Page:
What’s more comforting on a cold winter’s day than a nice hot bowl of noodle soup? For college students, instant ramen is a necessary evil: the cheapest fare that can be easily cooked in a dorm room. But for people living in Japan, noodle houses are where the average working person goes for lunch. Though they’re classifiable as affordable fast food, ramen, udon and their kin are held to much higher culinary standards than the ubiquitous American burger.
Tampopo (Nobuko Miyamoto) is a Japanese widow who is struggling to run her late husband’s noodle shop and to protect her young son from the neighborhood bullies. Things aren’t going well when truck driver Goro (Tsutomu Yamazaki) walks into the shop like a gunslinger pushing open the swinging doors of a saloon, gets drawn into a fight and ends up determined to help the proprietress learn to make a peerless bowl of broth and a perfect batch of noodles.
Tampopo was marketed as “the first ramen Western,” and the stylistic borrowings from the spaghetti Western genre are amusing; but the fun doesn’t end there by any means. This movie is an extended meditation on food and the roles that it plays in the human comedy. Itami repeatedly deviates from the main plotline to take the audience on side excursions, related only in their depiction of how our lives are organized around eating. The movie is packed with sly, sometimes absurd humor, as a housewife dutifully rouses herself from her deathbed to make one last meal for her family before expiring, or a gangster and his moll explore the erotic potential of various foodstuffs in a fancy hotel room. It’s a charming little gem of a film that will make you laugh, warm your heart and probably make you hungry as well.
Yellow Submarine (George Dunning, 1968)
Okay, so Richard Lester’s A Hard Day’s Night is the iconic, artsy Beatles film that all the critics adore, and I can’t fault it. But when my spirits need a lift – like on a very dreary winter’s day – the Beatles movie that I turn to time and time again is Yellow Submarine. Not that I’ve kept count, but I’ve probably watched it more times than any other movie, period. The narrative is a minimalistically simple fairy tale/heroes’ journey, but its eye-popping psychedelic animation, gloriously upbeat songs and infectious good humor never fail to adjust my attitude in an upward direction.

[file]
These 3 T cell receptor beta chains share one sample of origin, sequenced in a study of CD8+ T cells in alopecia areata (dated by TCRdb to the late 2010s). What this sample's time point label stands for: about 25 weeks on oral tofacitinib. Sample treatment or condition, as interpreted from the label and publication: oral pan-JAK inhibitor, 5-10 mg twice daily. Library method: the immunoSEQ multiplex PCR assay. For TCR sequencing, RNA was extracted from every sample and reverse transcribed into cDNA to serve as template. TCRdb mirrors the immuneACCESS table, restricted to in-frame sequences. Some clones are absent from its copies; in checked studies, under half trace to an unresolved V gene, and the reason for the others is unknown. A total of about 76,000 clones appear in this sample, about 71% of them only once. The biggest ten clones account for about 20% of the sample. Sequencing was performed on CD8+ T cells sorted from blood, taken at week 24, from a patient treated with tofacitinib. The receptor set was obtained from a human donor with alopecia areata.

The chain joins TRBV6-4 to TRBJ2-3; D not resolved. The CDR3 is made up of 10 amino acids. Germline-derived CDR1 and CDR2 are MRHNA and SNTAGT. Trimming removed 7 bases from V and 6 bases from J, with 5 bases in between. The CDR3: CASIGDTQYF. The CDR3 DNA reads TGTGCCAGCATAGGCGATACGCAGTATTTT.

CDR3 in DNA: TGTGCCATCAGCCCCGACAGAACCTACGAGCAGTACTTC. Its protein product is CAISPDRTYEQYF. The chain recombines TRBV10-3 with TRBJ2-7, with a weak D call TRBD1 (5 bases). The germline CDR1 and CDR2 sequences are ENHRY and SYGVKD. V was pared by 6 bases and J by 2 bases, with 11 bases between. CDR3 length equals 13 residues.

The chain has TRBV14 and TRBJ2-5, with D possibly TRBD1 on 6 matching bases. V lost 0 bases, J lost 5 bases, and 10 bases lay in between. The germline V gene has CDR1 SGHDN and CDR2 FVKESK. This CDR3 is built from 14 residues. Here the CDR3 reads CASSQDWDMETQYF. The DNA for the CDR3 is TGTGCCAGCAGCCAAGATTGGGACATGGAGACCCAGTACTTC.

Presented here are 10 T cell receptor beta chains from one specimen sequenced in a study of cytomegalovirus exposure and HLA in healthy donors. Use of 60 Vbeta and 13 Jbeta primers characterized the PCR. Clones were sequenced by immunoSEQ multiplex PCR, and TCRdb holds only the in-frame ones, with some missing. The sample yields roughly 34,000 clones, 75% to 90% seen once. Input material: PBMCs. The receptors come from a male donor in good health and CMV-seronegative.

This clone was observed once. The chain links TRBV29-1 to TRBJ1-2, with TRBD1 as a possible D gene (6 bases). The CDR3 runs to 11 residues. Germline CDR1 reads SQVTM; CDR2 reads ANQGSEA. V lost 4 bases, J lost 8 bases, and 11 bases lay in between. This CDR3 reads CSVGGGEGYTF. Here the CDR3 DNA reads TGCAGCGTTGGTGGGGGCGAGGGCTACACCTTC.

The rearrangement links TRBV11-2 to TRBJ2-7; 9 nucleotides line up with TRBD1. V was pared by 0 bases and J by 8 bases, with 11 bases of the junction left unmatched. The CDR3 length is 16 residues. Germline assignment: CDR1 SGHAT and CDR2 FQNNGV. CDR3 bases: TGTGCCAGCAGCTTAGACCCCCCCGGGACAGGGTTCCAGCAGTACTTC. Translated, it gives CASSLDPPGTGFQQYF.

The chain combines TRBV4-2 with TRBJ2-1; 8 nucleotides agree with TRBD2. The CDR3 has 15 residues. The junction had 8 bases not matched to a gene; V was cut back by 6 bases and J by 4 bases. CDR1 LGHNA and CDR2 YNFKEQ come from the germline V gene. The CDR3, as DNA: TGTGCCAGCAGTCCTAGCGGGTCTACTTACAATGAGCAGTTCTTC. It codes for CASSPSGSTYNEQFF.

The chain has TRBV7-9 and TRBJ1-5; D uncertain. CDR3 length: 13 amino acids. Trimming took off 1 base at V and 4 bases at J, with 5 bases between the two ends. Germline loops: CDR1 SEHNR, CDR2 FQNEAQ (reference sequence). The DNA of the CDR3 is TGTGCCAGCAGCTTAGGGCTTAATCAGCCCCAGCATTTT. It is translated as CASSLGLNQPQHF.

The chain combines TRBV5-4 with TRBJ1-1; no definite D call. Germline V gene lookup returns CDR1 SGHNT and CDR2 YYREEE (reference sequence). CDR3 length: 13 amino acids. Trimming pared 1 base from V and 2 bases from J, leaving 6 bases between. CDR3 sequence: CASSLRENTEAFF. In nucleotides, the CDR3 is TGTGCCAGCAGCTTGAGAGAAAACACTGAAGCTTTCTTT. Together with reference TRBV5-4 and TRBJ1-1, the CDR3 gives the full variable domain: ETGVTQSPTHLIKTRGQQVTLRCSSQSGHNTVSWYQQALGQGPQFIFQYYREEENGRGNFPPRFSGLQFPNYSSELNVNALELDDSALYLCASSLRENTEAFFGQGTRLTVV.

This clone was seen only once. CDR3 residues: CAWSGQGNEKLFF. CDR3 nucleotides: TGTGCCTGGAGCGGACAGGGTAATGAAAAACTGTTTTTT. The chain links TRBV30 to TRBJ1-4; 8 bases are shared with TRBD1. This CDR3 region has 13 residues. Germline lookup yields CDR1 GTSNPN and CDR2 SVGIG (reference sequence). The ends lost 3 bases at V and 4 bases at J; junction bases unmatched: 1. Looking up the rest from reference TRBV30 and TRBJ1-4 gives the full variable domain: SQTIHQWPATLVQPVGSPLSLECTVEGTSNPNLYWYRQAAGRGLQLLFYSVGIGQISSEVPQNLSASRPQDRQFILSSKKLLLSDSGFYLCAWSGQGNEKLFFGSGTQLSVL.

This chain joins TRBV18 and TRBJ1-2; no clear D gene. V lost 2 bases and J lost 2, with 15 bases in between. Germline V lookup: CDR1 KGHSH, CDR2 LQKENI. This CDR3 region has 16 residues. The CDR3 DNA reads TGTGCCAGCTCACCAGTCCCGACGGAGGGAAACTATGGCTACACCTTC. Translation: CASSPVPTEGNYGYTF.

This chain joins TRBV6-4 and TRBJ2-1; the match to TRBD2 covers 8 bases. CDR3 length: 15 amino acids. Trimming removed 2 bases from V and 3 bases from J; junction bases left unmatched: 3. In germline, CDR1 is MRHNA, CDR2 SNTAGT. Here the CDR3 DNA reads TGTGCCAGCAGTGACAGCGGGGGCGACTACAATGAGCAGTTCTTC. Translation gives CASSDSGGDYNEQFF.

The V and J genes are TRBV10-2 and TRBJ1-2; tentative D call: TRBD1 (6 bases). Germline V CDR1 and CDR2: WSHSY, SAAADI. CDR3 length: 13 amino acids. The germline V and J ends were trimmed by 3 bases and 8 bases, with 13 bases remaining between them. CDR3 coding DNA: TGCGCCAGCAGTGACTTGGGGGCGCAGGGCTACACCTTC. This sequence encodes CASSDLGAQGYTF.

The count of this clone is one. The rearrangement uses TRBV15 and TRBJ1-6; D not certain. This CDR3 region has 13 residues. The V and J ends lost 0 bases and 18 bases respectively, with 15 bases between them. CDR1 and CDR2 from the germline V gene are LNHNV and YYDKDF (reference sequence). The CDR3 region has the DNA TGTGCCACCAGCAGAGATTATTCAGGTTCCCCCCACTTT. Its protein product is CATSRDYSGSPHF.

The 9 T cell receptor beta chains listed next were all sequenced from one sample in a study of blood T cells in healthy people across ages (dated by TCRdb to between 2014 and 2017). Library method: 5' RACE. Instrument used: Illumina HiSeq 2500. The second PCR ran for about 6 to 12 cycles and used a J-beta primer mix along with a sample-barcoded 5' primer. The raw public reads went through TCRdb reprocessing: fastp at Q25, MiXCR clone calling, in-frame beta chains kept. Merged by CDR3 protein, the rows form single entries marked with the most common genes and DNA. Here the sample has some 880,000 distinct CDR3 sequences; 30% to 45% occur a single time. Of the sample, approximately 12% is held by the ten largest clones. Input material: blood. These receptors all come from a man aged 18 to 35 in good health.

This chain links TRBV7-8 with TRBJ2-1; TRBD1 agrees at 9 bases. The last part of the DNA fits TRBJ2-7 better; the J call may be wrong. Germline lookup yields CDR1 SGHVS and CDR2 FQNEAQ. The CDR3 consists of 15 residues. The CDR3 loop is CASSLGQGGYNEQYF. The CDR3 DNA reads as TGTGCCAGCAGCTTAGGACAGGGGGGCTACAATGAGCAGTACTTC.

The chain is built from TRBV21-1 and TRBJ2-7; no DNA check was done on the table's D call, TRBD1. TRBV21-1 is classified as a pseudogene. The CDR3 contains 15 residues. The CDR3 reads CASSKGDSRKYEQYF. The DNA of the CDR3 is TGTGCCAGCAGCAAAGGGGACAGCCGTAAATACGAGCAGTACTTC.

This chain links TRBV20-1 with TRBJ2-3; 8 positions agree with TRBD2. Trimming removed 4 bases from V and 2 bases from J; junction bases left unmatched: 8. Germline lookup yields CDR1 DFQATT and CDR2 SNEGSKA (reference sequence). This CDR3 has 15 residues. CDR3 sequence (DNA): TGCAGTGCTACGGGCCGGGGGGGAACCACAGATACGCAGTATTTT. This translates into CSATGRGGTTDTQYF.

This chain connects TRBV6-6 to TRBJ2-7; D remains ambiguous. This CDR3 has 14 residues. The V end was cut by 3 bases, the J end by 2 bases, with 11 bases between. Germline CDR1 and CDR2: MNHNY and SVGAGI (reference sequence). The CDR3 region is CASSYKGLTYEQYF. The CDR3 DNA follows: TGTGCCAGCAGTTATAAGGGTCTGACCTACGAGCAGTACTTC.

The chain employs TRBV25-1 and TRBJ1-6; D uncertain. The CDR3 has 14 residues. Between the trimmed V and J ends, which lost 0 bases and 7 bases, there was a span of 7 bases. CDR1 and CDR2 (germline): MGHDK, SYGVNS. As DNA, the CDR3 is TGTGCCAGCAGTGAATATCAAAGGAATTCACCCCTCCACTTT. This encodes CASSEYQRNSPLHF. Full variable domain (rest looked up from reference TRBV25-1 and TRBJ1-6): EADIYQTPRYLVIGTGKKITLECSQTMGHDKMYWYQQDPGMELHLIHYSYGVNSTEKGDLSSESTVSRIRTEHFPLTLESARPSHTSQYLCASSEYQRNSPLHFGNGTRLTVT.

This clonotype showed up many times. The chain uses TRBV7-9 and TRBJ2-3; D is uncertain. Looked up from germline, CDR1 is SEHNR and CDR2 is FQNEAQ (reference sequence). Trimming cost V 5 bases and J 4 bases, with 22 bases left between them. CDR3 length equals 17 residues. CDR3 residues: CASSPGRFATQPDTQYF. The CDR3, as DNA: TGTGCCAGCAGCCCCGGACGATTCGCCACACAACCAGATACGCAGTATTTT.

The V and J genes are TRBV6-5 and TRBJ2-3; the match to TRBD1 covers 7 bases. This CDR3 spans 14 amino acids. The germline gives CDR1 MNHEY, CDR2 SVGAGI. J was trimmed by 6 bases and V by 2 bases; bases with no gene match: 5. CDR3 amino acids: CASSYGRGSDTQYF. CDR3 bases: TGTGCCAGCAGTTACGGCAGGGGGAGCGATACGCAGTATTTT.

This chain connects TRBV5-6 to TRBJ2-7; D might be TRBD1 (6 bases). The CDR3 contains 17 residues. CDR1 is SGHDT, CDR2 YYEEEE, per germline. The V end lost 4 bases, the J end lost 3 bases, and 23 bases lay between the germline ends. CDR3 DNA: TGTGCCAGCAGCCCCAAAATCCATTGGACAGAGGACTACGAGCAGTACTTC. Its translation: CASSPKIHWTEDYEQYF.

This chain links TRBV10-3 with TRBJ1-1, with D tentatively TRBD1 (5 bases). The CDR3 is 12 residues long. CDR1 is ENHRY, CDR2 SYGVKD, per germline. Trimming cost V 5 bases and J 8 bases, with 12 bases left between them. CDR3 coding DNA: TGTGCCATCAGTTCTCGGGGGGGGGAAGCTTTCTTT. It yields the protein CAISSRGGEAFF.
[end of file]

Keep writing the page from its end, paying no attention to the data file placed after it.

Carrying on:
At the time that Yellow Submarine came out, animation as a cinematic artform was in the doldrums. Walt Disney had died two years earlier, leaving The Jungle Book (1967) mostly in the can, followed by quite a few years of subpar animated products from the Disney studios like The Aristocats. Animated feature films were largely of the low-tech Rankin/Bass and Hanna/Barbera ilk. The Golden Age of animation seemed to be well over. Then this pseudo-Beatles project came along, incorporating the Pop Art design ideas of Heinz Edelmann and Woodstock’s own Milton Glaser and employing a variety of animation techniques – including old-fashioned rotoscoping in the “Lucy in the Sky with Diamonds” sequence. It all felt fresh and new, and gave the art of animation a much-needed shot in the arm, for which we should all be thankful.
Mostly, though, Yellow Submarine is just positive-thinking fun. The beautiful artistic Pepperlands that humans try so hard to construct keep coming under attack from “newer and bluer Meanies,” and it remains incumbent upon us who still believe in the power of love and music to leave the theater – or our winter-bound cabins – singing. Watching this movie is a reminder of all we have to lose, and what we must do to preserve it in times of adversity. “All Together Now!”